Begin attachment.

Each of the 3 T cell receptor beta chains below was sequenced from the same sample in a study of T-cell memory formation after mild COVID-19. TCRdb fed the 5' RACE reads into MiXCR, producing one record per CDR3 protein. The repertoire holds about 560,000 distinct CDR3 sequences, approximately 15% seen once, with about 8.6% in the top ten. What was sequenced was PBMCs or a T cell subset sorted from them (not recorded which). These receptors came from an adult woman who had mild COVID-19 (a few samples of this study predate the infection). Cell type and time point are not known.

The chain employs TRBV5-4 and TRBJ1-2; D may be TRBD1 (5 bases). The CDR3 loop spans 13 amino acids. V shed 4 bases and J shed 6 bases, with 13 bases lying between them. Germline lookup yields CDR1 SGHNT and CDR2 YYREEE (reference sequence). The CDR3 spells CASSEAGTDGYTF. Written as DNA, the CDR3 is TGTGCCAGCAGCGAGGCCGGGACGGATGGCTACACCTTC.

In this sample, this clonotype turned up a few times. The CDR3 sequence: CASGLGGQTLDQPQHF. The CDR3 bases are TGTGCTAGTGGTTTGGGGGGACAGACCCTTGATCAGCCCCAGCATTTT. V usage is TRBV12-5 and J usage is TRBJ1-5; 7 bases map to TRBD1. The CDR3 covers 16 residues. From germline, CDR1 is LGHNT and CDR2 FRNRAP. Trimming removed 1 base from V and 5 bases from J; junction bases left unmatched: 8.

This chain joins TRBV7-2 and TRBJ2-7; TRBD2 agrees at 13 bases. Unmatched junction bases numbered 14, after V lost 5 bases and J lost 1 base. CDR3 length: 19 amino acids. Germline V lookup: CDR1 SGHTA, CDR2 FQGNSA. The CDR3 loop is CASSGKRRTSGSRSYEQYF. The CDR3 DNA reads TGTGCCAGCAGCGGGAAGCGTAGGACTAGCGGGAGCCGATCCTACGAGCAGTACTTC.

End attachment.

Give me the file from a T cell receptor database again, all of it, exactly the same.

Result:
Each of the 3 T cell receptor beta chains below was sequenced from the same sample in a study of T-cell memory formation after mild COVID-19. TCRdb fed the 5' RACE reads into MiXCR, producing one record per CDR3 protein. The repertoire holds about 560,000 distinct CDR3 sequences, approximately 15% seen once, with about 8.6% in the top ten. What was sequenced was PBMCs or a T cell subset sorted from them (not recorded which). These receptors came from an adult woman who had mild COVID-19 (a few samples of this study predate the infection). Cell type and time point are not known.

The chain employs TRBV5-4 and TRBJ1-2; D may be TRBD1 (5 bases). The CDR3 loop spans 13 amino acids. V shed 4 bases and J shed 6 bases, with 13 bases lying between them. Germline lookup yields CDR1 SGHNT and CDR2 YYREEE (reference sequence). The CDR3 spells CASSEAGTDGYTF. Written as DNA, the CDR3 is TGTGCCAGCAGCGAGGCCGGGACGGATGGCTACACCTTC.

In this sample, this clonotype turned up a few times. The CDR3 sequence: CASGLGGQTLDQPQHF. The CDR3 bases are TGTGCTAGTGGTTTGGGGGGACAGACCCTTGATCAGCCCCAGCATTTT. V usage is TRBV12-5 and J usage is TRBJ1-5; 7 bases map to TRBD1. The CDR3 covers 16 residues. From germline, CDR1 is LGHNT and CDR2 FRNRAP. Trimming removed 1 base from V and 5 bases from J; junction bases left unmatched: 8.

This chain joins TRBV7-2 and TRBJ2-7; TRBD2 agrees at 13 bases. Unmatched junction bases numbered 14, after V lost 5 bases and J lost 1 base. CDR3 length: 19 amino acids. Germline V lookup: CDR1 SGHTA, CDR2 FQGNSA. The CDR3 loop is CASSGKRRTSGSRSYEQYF. The CDR3 DNA reads TGTGCCAGCAGCGGGAAGCGTAGGACTAGCGGGAGCCGATCCTACGAGCAGTACTTC.